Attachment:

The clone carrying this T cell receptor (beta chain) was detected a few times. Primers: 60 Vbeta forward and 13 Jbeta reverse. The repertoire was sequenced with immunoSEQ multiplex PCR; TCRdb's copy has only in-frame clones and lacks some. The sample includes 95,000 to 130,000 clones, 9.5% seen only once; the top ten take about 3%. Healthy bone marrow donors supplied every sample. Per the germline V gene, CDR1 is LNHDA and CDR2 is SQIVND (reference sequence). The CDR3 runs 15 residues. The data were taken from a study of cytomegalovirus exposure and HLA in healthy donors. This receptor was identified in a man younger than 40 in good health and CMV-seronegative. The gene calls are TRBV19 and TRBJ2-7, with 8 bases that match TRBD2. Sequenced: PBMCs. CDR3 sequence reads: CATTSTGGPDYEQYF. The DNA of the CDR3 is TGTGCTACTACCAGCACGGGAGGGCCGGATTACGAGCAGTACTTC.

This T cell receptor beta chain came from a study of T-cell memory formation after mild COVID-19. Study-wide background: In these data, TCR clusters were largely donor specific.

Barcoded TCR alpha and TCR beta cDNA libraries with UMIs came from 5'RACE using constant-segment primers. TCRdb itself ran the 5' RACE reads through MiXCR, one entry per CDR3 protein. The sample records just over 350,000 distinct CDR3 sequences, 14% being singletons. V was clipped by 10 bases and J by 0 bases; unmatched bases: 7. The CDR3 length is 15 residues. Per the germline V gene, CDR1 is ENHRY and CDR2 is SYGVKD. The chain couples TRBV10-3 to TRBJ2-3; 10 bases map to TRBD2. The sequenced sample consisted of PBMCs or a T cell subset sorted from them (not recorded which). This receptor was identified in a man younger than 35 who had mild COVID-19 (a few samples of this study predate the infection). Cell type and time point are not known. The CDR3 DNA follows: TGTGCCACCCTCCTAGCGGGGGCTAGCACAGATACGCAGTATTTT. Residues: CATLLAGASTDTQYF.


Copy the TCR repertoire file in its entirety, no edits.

The clone carrying this T cell receptor (beta chain) was detected a few times. Primers: 60 Vbeta forward and 13 Jbeta reverse. The repertoire was sequenced with immunoSEQ multiplex PCR; TCRdb's copy has only in-frame clones and lacks some. The sample includes 95,000 to 130,000 clones, 9.5% seen only once; the top ten take about 3%. Healthy bone marrow donors supplied every sample. Per the germline V gene, CDR1 is LNHDA and CDR2 is SQIVND (reference sequence). The CDR3 runs 15 residues. The data were taken from a study of cytomegalovirus exposure and HLA in healthy donors. This receptor was identified in a man younger than 40 in good health and CMV-seronegative. The gene calls are TRBV19 and TRBJ2-7, with 8 bases that match TRBD2. Sequenced: PBMCs. CDR3 sequence reads: CATTSTGGPDYEQYF. The DNA of the CDR3 is TGTGCTACTACCAGCACGGGAGGGCCGGATTACGAGCAGTACTTC.

This T cell receptor beta chain came from a study of T-cell memory formation after mild COVID-19. Study-wide background: In these data, TCR clusters were largely donor specific.

Barcoded TCR alpha and TCR beta cDNA libraries with UMIs came from 5'RACE using constant-segment primers. TCRdb itself ran the 5' RACE reads through MiXCR, one entry per CDR3 protein. The sample records just over 350,000 distinct CDR3 sequences, 14% being singletons. V was clipped by 10 bases and J by 0 bases; unmatched bases: 7. The CDR3 length is 15 residues. Per the germline V gene, CDR1 is ENHRY and CDR2 is SYGVKD. The chain couples TRBV10-3 to TRBJ2-3; 10 bases map to TRBD2. The sequenced sample consisted of PBMCs or a T cell subset sorted from them (not recorded which). This receptor was identified in a man younger than 35 who had mild COVID-19 (a few samples of this study predate the infection). Cell type and time point are not known. The CDR3 DNA follows: TGTGCCACCCTCCTAGCGGGGGCTAGCACAGATACGCAGTATTTT. Residues: CATLLAGASTDTQYF.